You are bold enough to start your own business; you are creative enough to market it, and you are smart enough to keep its finances well-balanced – but are you social enough to be a good leader?
As the founder of your business, you function in a leadership role whether you like it or not. While you are juggling all sorts of responsibilities like marketing and finance, you also need to ensure you are devoting sufficient attention to your people to help them feel engaged and encourage productivity. However, if you aren’t a people-person – if you don’t naturally have a knack for developing relationships, motivating and inspiring others or even holding a pleasant conversation – you will likely struggle to be the leader your workforce needs.
Fortunately, like any other skill, sociability is something you can learn. Here are a few ways you and your other business leaders can become people-people and see your company thrive:
Empathize, Empathize, Empathize
Social situations become much less intimidating as soon as you recognize that other people have nearly identical experiences to you. Everyone is human – it is a cliché, but it is also true. Those around you have similar wants and fears to you: Nearly everyone wants to feel important and loved, and nearly everyone fears isolation and ridicule. The more you empathize with other people – meaning the more you can identify with how they think and feel – the more confident you will feel interacting with them.
A good way to improve your empathy skill is to practice. If you struggle to recognize other people’s perspectives in daily life, you might consider enrolling in structured CACREP-accredited online programs. A counseling degree will enhance your interpersonal communication skills and enlighten you about human behavior and psychology, so you will have a greater understanding – and greater empathy – in social situations.
Ditch Your Ego and Your Excuses
You might be the leader in your business, but in all other situations, you are equal to those around you. Thus, you shouldn’t let your authority in the office get to your head. An inflated ego will always stand between you and comfortable social interaction, so the sooner you recognize that you aren’t inherently better than anyone, the sooner you can build a positive social atmosphere.
Similarly, you shouldn’t let excuses prevent you from feeling at-ease around others. Excuses for social awkwardness run the gambit, from insecurities regarding appearance to complaints about lack of time. Being an effective leader requires you to interface with others competently, which means you need to set excuses aside and embrace becoming a people-person.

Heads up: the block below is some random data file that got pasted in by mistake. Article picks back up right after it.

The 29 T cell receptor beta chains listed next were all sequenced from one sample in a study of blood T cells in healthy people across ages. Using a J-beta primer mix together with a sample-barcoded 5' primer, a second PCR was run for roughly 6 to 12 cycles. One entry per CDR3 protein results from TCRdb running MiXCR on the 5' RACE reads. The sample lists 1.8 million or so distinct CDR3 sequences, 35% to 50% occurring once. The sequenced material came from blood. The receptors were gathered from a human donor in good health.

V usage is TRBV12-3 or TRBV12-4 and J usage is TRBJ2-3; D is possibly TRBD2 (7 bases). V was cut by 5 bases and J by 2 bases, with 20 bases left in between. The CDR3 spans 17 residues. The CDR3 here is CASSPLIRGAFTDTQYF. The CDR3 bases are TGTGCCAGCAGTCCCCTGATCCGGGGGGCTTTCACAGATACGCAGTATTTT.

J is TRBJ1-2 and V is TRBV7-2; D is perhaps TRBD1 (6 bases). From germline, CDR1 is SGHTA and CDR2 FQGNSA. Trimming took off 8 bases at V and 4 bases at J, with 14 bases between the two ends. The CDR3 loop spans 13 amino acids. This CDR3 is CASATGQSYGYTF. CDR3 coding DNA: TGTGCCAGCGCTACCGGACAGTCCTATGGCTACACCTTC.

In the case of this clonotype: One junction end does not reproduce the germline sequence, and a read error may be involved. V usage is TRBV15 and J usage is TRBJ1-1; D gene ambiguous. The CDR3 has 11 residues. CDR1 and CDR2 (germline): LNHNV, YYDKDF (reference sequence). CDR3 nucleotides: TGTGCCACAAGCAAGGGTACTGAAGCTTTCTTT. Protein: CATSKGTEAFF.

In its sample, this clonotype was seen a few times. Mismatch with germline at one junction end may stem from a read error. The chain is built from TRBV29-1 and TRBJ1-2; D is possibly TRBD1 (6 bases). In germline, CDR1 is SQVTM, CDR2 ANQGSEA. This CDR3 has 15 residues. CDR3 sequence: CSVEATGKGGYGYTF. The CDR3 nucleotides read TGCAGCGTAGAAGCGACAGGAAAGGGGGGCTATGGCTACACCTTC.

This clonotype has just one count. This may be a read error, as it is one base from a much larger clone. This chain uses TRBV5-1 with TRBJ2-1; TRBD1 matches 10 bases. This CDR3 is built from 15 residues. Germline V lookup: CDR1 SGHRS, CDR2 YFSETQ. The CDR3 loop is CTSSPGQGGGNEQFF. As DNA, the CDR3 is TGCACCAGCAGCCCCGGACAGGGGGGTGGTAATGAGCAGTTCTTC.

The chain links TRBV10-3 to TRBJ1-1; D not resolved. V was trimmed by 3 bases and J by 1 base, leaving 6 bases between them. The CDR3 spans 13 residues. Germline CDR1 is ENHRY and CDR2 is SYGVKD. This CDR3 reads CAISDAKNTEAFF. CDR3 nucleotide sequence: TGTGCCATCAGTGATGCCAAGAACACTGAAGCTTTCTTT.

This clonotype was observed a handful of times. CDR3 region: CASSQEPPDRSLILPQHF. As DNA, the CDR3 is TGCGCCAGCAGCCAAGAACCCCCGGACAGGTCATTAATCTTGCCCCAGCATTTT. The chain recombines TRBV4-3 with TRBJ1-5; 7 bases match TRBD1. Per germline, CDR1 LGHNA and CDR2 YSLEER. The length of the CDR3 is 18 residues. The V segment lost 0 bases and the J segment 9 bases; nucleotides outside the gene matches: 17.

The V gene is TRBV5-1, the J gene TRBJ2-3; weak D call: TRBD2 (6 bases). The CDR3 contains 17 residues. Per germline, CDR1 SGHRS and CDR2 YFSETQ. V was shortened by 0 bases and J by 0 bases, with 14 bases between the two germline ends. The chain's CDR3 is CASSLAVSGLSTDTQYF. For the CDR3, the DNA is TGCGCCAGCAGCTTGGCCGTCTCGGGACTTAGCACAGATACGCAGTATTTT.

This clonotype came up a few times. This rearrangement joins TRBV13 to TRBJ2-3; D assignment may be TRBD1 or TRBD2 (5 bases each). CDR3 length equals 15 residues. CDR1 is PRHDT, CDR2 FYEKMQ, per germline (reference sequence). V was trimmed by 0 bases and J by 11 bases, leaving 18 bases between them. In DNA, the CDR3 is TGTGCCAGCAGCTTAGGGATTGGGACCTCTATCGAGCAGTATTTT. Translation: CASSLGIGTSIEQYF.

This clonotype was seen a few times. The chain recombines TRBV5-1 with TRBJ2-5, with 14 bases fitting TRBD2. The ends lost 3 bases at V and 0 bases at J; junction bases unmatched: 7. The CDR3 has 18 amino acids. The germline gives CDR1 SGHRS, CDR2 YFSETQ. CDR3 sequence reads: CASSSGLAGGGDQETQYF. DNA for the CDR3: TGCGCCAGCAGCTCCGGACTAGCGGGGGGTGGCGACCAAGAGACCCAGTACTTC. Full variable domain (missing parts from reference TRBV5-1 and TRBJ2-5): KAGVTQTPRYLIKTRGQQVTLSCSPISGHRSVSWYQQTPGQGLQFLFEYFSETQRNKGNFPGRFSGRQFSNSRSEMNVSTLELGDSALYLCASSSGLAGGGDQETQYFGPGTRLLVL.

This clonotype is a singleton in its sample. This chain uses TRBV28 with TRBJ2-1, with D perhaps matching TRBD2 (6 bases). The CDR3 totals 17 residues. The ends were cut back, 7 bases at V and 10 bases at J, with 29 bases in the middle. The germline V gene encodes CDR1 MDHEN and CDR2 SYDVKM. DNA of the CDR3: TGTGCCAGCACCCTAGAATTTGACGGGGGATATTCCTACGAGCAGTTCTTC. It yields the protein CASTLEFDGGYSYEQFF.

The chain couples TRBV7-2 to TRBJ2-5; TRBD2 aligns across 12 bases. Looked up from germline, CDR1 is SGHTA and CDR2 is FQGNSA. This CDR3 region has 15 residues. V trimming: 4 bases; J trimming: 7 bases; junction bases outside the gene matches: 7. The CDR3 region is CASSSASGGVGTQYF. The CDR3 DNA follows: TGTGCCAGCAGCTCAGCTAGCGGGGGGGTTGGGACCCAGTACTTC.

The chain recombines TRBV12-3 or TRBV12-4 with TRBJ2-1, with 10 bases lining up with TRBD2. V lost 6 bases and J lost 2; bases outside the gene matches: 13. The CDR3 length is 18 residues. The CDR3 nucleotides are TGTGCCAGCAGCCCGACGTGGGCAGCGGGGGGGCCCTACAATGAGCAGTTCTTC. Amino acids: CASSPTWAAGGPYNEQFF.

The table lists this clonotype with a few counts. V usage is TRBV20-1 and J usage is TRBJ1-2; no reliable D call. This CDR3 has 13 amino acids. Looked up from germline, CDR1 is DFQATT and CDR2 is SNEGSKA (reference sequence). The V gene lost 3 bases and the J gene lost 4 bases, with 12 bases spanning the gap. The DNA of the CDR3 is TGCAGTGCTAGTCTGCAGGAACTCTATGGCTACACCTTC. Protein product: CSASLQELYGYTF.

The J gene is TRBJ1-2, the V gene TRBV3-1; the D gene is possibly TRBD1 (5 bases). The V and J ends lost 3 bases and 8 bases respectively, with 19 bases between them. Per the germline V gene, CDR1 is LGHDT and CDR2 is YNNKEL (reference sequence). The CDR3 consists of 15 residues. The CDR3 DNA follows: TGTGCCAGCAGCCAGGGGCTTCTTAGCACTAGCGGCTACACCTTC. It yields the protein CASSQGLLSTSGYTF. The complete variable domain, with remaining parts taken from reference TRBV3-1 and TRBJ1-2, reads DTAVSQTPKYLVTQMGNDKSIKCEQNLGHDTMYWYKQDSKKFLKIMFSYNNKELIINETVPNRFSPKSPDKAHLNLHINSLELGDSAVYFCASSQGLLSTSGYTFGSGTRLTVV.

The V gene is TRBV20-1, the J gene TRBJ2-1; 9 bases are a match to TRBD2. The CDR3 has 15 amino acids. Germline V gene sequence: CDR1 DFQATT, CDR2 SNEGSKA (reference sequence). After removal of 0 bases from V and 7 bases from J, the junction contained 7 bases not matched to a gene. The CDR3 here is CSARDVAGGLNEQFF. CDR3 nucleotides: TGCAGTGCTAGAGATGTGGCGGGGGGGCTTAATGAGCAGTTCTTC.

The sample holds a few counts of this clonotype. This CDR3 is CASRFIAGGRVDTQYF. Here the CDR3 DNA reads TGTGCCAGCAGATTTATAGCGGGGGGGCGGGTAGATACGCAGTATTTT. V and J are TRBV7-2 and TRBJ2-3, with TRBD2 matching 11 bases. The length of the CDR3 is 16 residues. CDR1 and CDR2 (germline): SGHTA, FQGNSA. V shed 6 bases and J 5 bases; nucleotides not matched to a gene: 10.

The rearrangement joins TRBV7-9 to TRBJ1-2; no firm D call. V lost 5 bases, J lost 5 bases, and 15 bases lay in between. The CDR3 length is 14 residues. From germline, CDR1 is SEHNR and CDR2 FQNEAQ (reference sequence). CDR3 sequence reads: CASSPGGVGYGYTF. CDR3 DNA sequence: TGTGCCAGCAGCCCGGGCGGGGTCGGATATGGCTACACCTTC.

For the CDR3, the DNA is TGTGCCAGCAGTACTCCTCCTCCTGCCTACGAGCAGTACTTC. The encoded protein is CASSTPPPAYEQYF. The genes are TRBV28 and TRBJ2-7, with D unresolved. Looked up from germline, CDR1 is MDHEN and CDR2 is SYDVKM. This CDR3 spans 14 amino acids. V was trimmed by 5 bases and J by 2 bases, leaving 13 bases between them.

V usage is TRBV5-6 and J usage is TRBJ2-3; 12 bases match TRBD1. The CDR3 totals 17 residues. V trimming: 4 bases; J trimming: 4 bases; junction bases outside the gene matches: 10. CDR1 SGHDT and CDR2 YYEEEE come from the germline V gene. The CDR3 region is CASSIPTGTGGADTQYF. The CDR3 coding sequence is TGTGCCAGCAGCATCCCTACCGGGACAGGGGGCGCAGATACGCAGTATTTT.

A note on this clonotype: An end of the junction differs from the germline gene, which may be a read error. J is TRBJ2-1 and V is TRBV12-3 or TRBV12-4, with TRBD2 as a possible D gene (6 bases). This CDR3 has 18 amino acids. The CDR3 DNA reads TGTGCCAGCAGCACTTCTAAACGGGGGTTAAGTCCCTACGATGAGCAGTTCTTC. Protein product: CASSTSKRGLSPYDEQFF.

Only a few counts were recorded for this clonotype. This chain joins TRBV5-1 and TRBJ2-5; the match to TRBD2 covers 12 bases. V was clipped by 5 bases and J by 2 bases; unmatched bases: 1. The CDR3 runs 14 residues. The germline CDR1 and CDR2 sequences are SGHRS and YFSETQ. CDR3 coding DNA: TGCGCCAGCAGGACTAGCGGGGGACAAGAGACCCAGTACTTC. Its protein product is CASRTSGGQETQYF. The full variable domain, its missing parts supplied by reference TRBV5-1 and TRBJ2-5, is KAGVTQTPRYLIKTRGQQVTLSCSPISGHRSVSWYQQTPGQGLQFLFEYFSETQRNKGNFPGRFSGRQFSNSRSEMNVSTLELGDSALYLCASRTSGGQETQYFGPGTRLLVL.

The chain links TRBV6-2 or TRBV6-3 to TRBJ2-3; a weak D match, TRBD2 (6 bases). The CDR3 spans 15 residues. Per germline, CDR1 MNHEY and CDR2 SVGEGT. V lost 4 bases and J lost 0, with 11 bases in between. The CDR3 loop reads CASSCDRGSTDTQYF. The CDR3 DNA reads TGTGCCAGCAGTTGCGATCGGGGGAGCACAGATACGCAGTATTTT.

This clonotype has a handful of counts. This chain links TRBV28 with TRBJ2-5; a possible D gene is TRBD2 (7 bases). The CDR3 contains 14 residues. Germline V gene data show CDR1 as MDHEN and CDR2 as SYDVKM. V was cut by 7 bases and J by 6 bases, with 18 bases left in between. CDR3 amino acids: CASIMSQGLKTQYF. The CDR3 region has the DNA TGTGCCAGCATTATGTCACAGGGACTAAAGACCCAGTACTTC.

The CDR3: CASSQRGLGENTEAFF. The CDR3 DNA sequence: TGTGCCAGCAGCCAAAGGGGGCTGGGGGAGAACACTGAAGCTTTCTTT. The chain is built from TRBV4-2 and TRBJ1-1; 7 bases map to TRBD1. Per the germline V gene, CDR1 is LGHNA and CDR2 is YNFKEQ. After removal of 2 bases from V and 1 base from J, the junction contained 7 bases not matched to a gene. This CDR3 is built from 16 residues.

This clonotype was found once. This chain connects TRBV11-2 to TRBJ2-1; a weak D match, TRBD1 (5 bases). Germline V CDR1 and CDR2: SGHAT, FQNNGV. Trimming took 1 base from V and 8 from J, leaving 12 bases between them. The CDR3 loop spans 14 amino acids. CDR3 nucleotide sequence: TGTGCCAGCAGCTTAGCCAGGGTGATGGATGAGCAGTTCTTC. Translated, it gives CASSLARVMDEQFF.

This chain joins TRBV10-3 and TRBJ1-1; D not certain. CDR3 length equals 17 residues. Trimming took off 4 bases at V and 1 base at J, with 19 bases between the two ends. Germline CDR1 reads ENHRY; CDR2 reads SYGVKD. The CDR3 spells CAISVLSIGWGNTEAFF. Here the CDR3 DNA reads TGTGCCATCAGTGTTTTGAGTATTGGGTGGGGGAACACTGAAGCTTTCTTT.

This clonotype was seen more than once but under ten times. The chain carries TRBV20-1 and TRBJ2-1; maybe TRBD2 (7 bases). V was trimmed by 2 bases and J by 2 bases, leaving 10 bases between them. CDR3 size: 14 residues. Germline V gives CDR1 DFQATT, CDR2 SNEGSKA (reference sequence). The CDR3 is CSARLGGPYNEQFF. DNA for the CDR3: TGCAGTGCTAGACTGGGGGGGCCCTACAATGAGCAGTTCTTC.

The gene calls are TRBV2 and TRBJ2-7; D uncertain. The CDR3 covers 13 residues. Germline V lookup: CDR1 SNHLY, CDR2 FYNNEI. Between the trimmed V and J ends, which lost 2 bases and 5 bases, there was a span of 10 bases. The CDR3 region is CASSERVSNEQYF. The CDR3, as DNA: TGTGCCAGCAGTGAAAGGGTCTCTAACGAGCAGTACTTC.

Learn to Forgive (but Maybe not Forget)
Nobody is perfect, but if you hold onto grudges for every slight done against you, you will never find meaningful connections with those around you. Forgiveness is a strength, not weakness, and it allows you and those around you to gain freedom from past behavior and feel comfortable in the present. Thus, you should learn to let most transgressions slide off, so you can move forward with your relationships.
However, as a business leader, you shouldn’t necessarily forget your subordinates’ mistakes. If one particular worker continues to act improperly, it is important that you address this issue for the good of the group. Additionally, you should recognize that some acts cannot be forgiven, and you should be prepared to dole appropriate punishments to wrongdoers.
Listen — Really Listen
Listening is typically toward the top of “Most Important Leadership Skills” lists. This is because few leaders truly listen to their employees; indeed, few people, in general, do more than wait for their turn to speak during conversations. By becoming an active listener, you set yourself apart from leaders who prefer to lecture. More importantly, listening gives you fuel for your part in a discussion; you can build off what others have said to produce meaningful interactions.
Be Healthier and Happier Within Yourself
Though an enormous ego is a hindrance in your ability to form relationships, you shouldn’t be cripplingly insecure, either. In fact, by devoting time and effort to building your confidence, you should find a balance within yourself that extends to how you communicate with others. You should try to focus on eating healthy foods with whole ingredients and obtaining a moderate amount of exercise during the week. You should also build up relationships with loved ones, including your family. If you feel secure within yourself and have a strong support system, your people-person skills will continue to improve.
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